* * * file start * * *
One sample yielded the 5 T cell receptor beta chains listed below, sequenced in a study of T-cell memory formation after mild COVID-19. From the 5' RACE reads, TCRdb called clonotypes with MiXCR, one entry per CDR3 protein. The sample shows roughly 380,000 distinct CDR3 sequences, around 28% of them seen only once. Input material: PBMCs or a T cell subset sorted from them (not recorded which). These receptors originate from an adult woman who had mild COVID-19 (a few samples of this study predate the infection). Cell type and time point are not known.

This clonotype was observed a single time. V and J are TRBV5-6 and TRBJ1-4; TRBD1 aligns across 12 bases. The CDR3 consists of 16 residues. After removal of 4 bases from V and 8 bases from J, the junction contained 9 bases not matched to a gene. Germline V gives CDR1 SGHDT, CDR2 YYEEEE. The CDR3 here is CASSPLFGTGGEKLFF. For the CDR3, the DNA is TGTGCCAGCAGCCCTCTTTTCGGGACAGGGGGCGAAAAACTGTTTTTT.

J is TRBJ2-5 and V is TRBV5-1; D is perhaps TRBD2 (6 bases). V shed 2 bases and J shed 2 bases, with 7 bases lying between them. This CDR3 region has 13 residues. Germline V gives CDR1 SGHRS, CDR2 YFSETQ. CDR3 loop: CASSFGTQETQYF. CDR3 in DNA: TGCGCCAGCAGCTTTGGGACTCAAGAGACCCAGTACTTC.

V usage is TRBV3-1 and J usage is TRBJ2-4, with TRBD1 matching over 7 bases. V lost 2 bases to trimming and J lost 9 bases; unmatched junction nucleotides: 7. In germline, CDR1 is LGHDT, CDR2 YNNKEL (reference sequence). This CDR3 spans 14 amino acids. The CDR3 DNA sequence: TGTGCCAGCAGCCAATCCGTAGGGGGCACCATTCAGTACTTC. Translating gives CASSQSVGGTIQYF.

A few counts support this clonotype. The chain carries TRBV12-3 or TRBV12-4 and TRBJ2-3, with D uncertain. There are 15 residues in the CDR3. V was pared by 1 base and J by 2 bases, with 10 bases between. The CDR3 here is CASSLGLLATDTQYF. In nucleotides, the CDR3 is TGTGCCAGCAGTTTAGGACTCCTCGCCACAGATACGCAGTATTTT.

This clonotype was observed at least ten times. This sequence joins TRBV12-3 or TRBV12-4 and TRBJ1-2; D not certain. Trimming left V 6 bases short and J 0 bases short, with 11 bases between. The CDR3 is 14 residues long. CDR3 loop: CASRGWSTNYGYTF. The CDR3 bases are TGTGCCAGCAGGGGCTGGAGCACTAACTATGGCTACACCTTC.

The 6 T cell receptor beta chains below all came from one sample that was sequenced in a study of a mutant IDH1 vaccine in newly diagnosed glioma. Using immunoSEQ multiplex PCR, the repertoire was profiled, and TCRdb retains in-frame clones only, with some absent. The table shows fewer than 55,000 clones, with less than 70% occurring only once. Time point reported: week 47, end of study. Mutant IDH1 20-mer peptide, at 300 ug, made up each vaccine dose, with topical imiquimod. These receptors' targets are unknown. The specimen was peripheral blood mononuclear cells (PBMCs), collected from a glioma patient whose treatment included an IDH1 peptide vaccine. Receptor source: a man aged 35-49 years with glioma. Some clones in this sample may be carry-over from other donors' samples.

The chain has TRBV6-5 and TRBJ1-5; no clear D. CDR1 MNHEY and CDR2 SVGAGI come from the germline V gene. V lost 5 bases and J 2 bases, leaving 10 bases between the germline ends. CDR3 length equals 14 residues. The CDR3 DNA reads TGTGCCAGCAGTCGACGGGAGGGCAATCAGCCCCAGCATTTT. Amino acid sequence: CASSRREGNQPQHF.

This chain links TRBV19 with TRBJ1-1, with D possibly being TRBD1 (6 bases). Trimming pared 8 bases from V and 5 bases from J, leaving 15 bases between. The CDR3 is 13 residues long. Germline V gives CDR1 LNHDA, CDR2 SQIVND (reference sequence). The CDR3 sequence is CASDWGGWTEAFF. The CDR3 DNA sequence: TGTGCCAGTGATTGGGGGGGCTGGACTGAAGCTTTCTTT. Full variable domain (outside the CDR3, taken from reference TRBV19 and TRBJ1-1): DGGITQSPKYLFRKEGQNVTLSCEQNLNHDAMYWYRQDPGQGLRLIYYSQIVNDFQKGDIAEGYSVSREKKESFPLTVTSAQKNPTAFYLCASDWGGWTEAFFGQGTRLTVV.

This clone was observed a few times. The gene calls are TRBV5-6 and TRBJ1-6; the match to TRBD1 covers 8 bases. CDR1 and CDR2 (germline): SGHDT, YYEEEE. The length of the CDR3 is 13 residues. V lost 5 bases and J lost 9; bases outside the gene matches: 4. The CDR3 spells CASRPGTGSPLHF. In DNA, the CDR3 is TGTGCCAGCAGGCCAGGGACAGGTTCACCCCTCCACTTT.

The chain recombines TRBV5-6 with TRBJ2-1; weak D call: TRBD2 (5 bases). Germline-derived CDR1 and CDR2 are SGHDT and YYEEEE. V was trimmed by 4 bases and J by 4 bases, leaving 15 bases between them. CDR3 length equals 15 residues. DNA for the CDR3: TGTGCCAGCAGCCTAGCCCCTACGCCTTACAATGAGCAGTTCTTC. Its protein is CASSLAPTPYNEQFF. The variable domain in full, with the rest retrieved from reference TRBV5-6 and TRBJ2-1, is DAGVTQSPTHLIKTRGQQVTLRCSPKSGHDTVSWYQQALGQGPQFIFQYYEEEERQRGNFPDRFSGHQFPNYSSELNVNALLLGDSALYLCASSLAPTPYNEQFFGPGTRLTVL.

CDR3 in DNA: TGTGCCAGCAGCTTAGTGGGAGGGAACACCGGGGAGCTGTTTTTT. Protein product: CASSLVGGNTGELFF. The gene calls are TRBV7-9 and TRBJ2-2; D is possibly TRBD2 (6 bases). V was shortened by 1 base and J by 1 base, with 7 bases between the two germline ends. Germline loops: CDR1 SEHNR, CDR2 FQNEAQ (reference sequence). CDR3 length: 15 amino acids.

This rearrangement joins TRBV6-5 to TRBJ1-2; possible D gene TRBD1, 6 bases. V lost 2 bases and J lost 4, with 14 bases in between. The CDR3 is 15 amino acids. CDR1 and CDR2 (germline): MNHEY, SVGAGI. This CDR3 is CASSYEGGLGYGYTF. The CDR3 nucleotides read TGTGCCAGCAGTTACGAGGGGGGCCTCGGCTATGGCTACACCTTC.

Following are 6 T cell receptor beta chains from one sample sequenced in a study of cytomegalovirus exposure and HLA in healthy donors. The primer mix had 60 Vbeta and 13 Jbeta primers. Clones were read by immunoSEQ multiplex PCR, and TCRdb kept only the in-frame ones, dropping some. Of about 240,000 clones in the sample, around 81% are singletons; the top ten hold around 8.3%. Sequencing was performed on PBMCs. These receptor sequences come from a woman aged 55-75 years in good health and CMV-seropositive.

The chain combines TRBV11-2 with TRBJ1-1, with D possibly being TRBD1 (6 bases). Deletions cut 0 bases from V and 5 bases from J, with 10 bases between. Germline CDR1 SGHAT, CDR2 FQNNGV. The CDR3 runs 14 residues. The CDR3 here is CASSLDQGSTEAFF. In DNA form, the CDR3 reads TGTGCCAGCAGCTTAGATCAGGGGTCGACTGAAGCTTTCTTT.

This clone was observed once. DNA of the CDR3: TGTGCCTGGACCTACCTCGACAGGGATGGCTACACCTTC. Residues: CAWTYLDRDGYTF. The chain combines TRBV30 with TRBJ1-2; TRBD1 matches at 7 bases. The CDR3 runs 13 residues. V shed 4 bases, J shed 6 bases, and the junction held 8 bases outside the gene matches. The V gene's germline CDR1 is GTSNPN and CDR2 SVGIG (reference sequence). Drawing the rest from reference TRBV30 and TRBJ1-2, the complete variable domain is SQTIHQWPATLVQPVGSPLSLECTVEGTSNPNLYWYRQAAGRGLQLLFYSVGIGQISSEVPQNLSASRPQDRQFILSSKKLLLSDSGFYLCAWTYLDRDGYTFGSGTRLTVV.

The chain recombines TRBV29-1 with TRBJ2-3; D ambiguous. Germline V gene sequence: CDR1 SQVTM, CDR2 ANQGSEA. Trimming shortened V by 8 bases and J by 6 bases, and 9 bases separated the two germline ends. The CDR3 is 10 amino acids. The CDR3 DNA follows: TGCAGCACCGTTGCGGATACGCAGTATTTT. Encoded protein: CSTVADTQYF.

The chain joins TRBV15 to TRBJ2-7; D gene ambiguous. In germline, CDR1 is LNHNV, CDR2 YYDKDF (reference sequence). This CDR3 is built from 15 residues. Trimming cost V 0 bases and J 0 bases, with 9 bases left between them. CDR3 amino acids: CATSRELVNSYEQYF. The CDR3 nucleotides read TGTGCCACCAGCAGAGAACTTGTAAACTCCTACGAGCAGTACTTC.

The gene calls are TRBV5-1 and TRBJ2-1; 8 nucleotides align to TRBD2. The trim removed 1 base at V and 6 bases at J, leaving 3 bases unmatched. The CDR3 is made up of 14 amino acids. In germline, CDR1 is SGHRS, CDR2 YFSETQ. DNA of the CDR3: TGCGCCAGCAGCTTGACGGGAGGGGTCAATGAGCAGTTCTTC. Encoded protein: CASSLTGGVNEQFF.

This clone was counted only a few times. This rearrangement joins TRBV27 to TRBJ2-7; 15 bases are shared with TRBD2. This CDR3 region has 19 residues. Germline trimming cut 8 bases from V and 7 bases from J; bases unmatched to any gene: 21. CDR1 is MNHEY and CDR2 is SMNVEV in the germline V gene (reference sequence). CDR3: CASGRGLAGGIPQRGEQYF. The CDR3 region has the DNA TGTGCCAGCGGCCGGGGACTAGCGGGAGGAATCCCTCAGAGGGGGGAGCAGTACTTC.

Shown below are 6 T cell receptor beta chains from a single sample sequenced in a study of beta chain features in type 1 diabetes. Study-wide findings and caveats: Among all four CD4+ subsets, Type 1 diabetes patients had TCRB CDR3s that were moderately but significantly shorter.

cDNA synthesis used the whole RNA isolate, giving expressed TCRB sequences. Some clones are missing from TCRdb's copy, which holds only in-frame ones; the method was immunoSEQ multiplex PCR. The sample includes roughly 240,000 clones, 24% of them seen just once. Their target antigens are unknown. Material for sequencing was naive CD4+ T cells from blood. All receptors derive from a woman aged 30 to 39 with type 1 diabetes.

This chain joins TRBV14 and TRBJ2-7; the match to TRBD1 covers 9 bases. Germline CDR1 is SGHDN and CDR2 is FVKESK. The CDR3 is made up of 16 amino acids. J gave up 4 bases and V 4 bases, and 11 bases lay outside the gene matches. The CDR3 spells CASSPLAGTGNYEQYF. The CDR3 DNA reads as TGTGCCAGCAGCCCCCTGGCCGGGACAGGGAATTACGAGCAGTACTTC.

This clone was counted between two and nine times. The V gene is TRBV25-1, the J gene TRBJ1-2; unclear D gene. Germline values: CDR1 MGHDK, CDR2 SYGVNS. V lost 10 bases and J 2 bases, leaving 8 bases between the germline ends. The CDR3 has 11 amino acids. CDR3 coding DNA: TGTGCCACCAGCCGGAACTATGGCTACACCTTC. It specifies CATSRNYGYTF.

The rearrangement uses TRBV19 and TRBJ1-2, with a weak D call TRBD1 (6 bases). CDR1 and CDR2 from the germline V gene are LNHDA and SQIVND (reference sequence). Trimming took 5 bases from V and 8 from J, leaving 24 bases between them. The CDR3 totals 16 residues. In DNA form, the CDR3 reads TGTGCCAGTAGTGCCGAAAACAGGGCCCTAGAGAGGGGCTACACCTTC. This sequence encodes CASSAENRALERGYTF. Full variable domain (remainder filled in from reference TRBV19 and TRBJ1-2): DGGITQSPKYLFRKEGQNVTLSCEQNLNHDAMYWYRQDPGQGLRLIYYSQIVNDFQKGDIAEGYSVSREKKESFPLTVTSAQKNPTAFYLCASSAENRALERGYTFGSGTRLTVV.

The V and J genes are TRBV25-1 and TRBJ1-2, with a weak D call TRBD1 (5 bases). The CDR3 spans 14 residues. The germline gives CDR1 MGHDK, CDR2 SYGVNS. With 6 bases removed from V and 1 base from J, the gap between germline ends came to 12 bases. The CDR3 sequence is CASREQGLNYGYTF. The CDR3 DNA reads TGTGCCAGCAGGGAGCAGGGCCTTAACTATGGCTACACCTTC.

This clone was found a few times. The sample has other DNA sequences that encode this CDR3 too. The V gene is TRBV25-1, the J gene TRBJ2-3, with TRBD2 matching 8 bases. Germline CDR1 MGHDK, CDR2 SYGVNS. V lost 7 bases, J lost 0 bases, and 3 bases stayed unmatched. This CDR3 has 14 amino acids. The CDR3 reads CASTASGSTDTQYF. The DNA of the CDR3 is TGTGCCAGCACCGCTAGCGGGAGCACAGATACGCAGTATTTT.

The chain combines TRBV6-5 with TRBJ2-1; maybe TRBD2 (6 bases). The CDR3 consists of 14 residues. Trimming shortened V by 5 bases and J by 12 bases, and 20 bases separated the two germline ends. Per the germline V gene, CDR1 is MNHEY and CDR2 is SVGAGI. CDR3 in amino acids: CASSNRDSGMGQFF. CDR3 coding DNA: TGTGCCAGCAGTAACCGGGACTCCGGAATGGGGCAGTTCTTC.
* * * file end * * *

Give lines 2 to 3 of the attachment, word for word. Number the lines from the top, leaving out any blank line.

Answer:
This clonotype was observed a single time. V and J are TRBV5-6 and TRBJ1-4; TRBD1 aligns across 12 bases. The CDR3 consists of 16 residues. After removal of 4 bases from V and 8 bases from J, the junction contained 9 bases not matched to a gene. Germline V gives CDR1 SGHDT, CDR2 YYEEEE. The CDR3 here is CASSPLFGTGGEKLFF. For the CDR3, the DNA is TGTGCCAGCAGCCCTCTTTTCGGGACAGGGGGCGAAAAACTGTTTTTT.

J is TRBJ2-5 and V is TRBV5-1; D is perhaps TRBD2 (6 bases). V shed 2 bases and J shed 2 bases, with 7 bases lying between them. This CDR3 region has 13 residues. Germline V gives CDR1 SGHRS, CDR2 YFSETQ. CDR3 loop: CASSFGTQETQYF. CDR3 in DNA: TGCGCCAGCAGCTTTGGGACTCAAGAGACCCAGTACTTC.